Monday, November 3, 2014

Review - "A Scandal in Bohemia Graphic Novel"

I am actually not very familiar with Sherlock Holmes graphic novels. The extent of my knowledge consists only of the graphic novelizations by Ian Edginton featuring moody, evocative artwork by I.N.J. Culbard. All four of them, published by Self-Made Hero, are highly recommended. But today's subject is a little different. Today I take a look at an interesting take on A Scandal in Bohemia by Petr Kopl.

Going over the plot of the graphic novel may be a little redundant as it more-or-less follows Doyle's original but also manages to weave the plot of The Speckled Band into the mix. Despite this, this particular graphic novel may be a little surprising for the more ardent Doylean. The tone of this retelling is quite light and fun, bordering at times on outright parody. Sherlock Holmes and Dr. Watson aren't above exchanging banter and getting into petty squabbles. One particular scene found the detective strong up from the ceiling of 221b hanging by his feet testing a theory. Aside from the fact that there's something overtly Robert Downey Jr. about the panel, it was actually quite funny, especially as Watson enters the sitting room, only to find his friend in a most unusual situation.

Holmes as drawn by Petr Kopl
However, the tone of graphic novel does change and scenes of genuine suspense or horror were conveyed quite nicely. These instances came more often than in the segment retelling The Speckled Band which managed to convey its original's sense of Gothic horror beautifully. The artwork was of particular note here, and I feel as though I should devote a bit of time to the artistic style. Though drawn in an obviously cartoon style, the exaggerated features of the characters was actually quite charming. Holmes is portrayed as quite angular with pronounced chin and nose, and surprisingly enough, Watson is drawn as quite the competent medico and not in the traditional buffoonish style. The illustrations added to the more-or-less light-weight sense of fun which ran throughout the graphic novel and heightened the "fun factor."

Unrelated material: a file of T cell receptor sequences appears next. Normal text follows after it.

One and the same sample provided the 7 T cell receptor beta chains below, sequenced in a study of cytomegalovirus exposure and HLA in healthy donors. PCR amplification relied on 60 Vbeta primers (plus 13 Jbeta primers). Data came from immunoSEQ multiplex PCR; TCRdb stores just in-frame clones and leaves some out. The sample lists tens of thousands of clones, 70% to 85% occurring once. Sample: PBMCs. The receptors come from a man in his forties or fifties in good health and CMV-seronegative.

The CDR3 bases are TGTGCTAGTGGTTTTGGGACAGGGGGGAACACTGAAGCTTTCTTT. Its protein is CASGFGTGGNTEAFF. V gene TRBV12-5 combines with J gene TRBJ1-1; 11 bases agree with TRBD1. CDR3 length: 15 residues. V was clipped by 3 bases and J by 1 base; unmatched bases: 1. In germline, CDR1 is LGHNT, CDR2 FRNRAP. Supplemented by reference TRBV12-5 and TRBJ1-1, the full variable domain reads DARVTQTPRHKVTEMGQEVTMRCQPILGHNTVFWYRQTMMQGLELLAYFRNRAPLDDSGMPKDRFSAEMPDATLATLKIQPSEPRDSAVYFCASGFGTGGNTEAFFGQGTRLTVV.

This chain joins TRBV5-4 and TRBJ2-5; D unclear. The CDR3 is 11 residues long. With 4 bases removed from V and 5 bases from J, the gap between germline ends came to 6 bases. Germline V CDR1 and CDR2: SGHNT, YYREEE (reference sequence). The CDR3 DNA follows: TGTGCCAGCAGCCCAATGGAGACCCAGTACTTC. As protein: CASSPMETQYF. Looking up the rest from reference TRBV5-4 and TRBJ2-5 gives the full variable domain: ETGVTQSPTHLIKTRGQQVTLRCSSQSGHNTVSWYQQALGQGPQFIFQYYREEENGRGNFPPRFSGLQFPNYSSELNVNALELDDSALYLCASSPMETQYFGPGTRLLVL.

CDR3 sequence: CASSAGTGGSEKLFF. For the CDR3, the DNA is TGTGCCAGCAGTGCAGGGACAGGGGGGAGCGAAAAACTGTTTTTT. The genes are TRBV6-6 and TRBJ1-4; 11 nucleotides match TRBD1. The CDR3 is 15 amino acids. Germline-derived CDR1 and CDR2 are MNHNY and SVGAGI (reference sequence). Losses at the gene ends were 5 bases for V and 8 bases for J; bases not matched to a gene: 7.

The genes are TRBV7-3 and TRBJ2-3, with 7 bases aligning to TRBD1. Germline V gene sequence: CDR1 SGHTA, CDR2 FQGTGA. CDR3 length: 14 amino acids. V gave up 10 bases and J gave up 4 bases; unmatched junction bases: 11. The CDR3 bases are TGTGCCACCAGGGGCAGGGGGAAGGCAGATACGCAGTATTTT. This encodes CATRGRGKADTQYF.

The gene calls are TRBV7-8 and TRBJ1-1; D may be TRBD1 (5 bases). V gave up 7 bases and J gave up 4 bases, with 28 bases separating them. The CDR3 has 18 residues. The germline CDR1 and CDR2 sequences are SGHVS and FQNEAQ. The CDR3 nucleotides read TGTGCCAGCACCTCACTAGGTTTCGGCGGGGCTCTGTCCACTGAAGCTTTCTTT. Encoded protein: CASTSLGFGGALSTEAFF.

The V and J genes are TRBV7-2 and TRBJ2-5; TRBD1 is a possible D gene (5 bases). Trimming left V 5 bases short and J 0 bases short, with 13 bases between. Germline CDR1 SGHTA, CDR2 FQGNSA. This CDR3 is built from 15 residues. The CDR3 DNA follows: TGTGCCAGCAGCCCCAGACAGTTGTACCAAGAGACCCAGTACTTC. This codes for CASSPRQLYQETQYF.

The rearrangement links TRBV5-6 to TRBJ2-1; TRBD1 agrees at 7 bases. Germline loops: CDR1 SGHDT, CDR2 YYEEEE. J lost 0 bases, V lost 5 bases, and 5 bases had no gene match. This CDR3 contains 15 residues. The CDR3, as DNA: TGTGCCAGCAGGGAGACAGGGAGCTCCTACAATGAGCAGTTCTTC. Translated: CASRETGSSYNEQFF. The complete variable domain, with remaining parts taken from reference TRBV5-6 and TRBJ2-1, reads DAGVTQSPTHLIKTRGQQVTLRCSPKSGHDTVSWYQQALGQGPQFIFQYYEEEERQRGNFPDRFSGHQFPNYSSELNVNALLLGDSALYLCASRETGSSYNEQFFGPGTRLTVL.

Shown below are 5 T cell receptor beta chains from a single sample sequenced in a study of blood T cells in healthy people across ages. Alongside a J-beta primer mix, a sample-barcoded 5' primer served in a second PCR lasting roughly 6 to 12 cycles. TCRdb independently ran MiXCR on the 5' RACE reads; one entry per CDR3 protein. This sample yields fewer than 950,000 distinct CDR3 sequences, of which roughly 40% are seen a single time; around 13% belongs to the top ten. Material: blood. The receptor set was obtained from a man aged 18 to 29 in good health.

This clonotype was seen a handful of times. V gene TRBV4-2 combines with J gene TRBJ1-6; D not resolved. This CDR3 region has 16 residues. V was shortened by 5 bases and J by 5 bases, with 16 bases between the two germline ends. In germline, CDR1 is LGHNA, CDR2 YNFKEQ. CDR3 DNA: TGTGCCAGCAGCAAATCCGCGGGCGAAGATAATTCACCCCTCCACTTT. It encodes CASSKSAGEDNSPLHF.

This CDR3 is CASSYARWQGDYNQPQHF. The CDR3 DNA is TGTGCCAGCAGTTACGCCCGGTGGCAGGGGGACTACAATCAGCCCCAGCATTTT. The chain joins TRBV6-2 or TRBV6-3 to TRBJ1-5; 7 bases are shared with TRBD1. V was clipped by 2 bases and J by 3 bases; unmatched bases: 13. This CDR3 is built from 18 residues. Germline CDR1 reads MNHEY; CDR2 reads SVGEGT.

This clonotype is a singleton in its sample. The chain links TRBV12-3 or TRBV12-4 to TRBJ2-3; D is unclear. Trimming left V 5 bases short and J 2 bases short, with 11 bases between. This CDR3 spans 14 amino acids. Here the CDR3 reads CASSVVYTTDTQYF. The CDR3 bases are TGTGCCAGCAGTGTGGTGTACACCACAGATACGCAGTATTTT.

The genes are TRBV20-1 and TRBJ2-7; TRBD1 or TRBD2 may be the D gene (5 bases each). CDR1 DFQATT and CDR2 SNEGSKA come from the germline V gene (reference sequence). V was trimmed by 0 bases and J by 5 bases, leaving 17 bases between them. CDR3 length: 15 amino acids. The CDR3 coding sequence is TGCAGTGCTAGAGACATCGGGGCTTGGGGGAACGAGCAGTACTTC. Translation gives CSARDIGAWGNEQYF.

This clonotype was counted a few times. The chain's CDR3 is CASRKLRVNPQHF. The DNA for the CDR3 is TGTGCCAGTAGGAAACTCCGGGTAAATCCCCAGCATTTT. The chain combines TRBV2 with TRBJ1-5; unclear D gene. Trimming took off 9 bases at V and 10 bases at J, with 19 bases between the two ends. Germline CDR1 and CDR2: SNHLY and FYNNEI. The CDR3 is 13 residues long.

There were also a number of interesting asides and references to outside works to make this reader's eye widen. Phileas Fogg, the hero of Jules Verne's Around the World in Eighty Days makes a cameo appearance, and Watson becomes a member of the former's exclusive club. Mata Hari is also referenced (this comes as something of a funny twist come the comic's end) as are both Dr. Jekyll and Mr. Hyde. These touches, though enjoyable, were something of a distraction from the overall narrative and with the inclusion of Frankenstein's Monster into the mix (yes, Frankenstein's Monster is in here too) one began to feel that the writer's tongue was planted a little too firmly in his cheek. That's not to say this was a drawback just something of a stylistic surprise.

In all, A Scandal in Bohemia was a fun, very entertaining read. As far as Sherlock Holmes graphic novels go, it fared quite well I think. I do not hesitate in recommending it to fellow Sherlockians, and seeing as Petr Kopl has authored other Sherlock Holmes graphic novels in the same vein, I would be interested in taking a look at those too. I award A Scandal in Bohemia 4 out of 5 stars.

***

A Scandal In Bohemia – A Sherlock Holmes Graphic Novel is available from all good bookstores including   Amazon USA, Amazon UK, Waterstones UK, and for free shipping worldwide Book Depository . In ebook format it is in Kindle, Kobo, Nook and Apple iBooks (iPad/iPhone).

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